By kdawson from Slashdot's beam-me-up-jim deptartment
An anonymous reader writes "The idea of power beaming — using lasers or microwaves to transmit usable energy over great distances — has been around for decades. But recent advances in cheaper, more energy-efficient diode lasers have made power beaming commercially viable. LaserMotive, based in Kent, WA, is best known for winning the Level 1 prize of the NASA Power Beaming Challenge at the Space Elevator Games last November. In a new interview with Xconomy, LaserMotive co-founder Tom Nugent, who previously worked on the 'photonic fence' mosquito-zapping project at Intellectual Ventures, talks about gearing up for Level 2 of the NASA competition, slated for later this year. What's more, LaserMotive is trying to build a real business around beaming power to unmanned aerial vehicles, remote sensors and military bases, and other locations where it's impractical to run a wire, change batteries, or truck in fuel. The ultimate goal is to beam large amounts of solar power to Earth."Read Replies (0)
By kdawson from Slashdot's get-coding deptartment
First up, reader martinjlogan sends along a tutorial for setting up a workable Erlang/OTP development environment on a Mac
. Next, reader acid06 notes news of Perl 5.12, including what may be the first delivered fix for the Y2K38 bug. (Hit the Read More link below for some details on Perl's new release strategy.) "After two years of development, the new major version of Perl is now available. Notable new features are: better Unicode support, proper support for time after the Y2038 barrier, new APIs to allow developers to extend Perl with 'pluggable' keywords and syntax, warnings for deprecated features and more. From the linked post: You can get it from the CPAN right now or wait for a platform-specific release (such as Strawberry Perl for Windows)."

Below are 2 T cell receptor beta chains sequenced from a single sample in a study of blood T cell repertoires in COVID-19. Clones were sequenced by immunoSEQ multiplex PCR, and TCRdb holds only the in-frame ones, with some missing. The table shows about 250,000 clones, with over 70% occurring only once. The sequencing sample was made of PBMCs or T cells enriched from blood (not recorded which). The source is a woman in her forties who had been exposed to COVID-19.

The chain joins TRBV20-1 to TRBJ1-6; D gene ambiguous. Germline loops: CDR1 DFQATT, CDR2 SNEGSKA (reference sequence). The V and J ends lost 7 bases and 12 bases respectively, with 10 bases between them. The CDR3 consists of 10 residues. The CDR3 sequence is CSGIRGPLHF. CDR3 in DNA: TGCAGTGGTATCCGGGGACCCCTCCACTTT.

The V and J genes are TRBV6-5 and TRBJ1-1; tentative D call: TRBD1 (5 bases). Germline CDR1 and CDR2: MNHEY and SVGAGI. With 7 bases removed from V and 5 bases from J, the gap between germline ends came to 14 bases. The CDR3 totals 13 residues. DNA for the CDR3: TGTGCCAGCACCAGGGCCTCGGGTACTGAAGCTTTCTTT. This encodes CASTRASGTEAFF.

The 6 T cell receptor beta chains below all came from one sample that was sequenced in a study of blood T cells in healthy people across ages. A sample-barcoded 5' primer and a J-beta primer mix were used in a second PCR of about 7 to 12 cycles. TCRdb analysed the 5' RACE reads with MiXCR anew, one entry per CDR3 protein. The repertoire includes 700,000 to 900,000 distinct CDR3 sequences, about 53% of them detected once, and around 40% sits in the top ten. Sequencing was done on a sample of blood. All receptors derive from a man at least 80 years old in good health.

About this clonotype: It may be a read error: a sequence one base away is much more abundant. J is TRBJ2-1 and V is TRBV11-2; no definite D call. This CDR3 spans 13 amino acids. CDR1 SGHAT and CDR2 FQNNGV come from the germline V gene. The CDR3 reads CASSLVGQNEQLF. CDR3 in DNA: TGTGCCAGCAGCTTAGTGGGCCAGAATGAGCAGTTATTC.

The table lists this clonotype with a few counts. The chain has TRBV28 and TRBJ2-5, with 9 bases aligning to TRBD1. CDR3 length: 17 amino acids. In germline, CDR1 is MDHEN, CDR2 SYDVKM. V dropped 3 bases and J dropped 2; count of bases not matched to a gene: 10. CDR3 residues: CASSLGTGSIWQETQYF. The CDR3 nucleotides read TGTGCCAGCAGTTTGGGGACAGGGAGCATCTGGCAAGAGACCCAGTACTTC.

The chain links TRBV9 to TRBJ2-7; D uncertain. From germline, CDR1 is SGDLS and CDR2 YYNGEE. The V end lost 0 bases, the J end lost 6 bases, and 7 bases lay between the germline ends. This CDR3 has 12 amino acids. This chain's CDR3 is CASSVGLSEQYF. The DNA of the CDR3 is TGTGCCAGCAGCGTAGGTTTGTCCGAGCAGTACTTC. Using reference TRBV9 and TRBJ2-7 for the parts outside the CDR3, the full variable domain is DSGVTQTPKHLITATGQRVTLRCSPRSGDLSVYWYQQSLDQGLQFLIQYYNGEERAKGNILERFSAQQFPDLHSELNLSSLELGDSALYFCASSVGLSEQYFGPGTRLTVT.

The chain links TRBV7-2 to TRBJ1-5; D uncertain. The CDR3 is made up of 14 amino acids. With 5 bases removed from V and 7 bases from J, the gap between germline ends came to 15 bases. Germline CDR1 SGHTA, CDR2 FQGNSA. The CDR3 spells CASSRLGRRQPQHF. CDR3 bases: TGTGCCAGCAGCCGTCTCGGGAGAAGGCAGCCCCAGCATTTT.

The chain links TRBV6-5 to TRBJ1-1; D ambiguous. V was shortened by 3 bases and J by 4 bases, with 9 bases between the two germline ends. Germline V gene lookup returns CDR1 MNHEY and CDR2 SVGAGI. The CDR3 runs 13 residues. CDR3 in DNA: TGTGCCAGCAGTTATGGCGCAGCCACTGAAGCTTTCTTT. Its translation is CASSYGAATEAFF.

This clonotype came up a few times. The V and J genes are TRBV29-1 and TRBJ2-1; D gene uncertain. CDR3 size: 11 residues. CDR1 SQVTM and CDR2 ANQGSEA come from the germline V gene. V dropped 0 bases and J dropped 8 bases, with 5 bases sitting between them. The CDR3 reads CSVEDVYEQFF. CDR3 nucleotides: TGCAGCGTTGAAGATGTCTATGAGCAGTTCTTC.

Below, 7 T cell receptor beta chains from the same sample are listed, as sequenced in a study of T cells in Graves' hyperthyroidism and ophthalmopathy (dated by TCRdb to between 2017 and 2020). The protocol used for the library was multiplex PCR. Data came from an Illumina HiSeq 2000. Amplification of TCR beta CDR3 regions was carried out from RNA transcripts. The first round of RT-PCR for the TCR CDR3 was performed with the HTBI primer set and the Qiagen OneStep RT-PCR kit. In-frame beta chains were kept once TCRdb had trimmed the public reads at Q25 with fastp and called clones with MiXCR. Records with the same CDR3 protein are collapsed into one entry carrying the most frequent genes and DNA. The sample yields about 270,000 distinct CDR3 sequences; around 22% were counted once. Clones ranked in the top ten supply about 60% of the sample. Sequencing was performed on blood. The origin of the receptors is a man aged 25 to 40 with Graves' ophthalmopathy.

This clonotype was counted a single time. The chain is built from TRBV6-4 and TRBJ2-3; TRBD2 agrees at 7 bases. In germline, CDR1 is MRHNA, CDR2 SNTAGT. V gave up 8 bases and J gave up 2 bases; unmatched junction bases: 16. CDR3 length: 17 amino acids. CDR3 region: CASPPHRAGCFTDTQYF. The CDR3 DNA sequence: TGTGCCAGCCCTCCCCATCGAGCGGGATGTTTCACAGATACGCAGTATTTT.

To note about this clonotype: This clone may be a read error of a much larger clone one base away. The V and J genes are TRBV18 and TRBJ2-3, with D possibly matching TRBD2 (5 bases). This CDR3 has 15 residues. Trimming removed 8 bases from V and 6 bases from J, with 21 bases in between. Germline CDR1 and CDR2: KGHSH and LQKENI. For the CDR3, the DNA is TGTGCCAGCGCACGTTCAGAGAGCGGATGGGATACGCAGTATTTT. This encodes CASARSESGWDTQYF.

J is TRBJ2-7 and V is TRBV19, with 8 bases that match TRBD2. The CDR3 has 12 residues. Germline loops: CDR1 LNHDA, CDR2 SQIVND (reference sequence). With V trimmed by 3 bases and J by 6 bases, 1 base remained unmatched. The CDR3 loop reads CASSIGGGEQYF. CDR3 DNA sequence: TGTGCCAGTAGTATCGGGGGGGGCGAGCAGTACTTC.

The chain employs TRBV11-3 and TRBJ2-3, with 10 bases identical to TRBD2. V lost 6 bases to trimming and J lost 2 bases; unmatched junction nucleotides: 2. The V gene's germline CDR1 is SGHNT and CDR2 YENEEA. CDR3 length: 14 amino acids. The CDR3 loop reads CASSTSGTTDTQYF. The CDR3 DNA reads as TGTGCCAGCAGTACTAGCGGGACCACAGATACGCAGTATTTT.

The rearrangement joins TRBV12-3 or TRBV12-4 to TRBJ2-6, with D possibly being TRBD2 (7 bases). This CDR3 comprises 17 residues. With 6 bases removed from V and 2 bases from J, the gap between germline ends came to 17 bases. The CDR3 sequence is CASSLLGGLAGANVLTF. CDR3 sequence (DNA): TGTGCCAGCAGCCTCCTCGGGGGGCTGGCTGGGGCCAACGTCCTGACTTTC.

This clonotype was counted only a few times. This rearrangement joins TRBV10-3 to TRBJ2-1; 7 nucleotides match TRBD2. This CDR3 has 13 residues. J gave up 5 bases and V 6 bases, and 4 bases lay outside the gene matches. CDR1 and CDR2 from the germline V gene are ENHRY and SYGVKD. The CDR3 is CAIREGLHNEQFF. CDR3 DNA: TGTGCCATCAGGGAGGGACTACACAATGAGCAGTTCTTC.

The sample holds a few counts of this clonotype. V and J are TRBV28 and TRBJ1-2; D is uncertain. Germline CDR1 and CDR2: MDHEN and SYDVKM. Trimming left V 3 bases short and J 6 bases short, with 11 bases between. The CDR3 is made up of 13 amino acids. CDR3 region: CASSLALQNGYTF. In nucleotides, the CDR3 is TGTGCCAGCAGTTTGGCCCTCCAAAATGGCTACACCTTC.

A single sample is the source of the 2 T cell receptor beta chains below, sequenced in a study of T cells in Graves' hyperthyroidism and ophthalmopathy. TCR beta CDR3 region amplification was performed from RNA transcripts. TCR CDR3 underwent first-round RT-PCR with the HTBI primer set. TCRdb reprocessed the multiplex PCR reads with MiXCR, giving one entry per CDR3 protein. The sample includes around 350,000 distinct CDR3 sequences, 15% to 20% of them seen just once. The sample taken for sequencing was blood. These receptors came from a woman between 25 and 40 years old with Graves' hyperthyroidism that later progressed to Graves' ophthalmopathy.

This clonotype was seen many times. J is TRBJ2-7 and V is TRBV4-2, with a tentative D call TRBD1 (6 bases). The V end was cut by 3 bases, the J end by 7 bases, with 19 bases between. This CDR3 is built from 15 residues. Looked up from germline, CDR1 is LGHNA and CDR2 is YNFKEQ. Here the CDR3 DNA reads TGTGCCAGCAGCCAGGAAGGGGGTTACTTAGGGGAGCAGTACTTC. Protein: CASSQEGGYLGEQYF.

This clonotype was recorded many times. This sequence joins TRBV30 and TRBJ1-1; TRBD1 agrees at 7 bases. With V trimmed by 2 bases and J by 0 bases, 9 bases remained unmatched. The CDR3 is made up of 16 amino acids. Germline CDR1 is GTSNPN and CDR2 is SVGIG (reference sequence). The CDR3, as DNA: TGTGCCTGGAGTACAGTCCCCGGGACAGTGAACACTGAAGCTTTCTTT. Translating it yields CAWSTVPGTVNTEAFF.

Finally, from reader snydeq: "InfoWorld's Martin Heller provides an in-depth review of Visual Studio 2010 and finds Microsoft taking several large steps away from its legacy IDE code. 'Visual Studio 2010 is a major upgrade in functionality and capability from its predecessor. Developers, architects, and testers will all find areas where the new version makes their jobs easier. Despite the higher pricing for this version, most serious Microsoft-oriented shops will upgrade to Visual Studio 2010 and never look back,' Heller writes. Chief among the improvements are Microsoft's revamping the core editing and designer views to use WPF, its overhaul of IntelliSense and support for test-driven development, and its intelligent support for multiple versions of the .Net Framework."Read Replies (0)
By kdawson from Slashdot's open-period deptartment
cypherdtraitor writes with news of an iPad rival being prepped in Germany
for a June launch. "A German company, Neofonie GmbH, has set out to provide an alternative to the iPad, according to Neofonie's founder, Helmut Hoffer von Ankershoffen. The WePad will boast a Linux-based OS, USB ports, webcam, and Wi-Fi, as well as other features. The 16-GB edition will cost €449 ($610), and the 32-GB €569 ($773). A more expensive model will include a 3G modem. This PDF compares WePad specs with the iPad. There are also hints of cheap, available software. For example, OpenOffice will be the primary office suite, and you may use 'any application that pleases you' to play music and video, a clear edge over Apple's limitation to iTunes."
The WePad will also run Flash.Read Replies (0)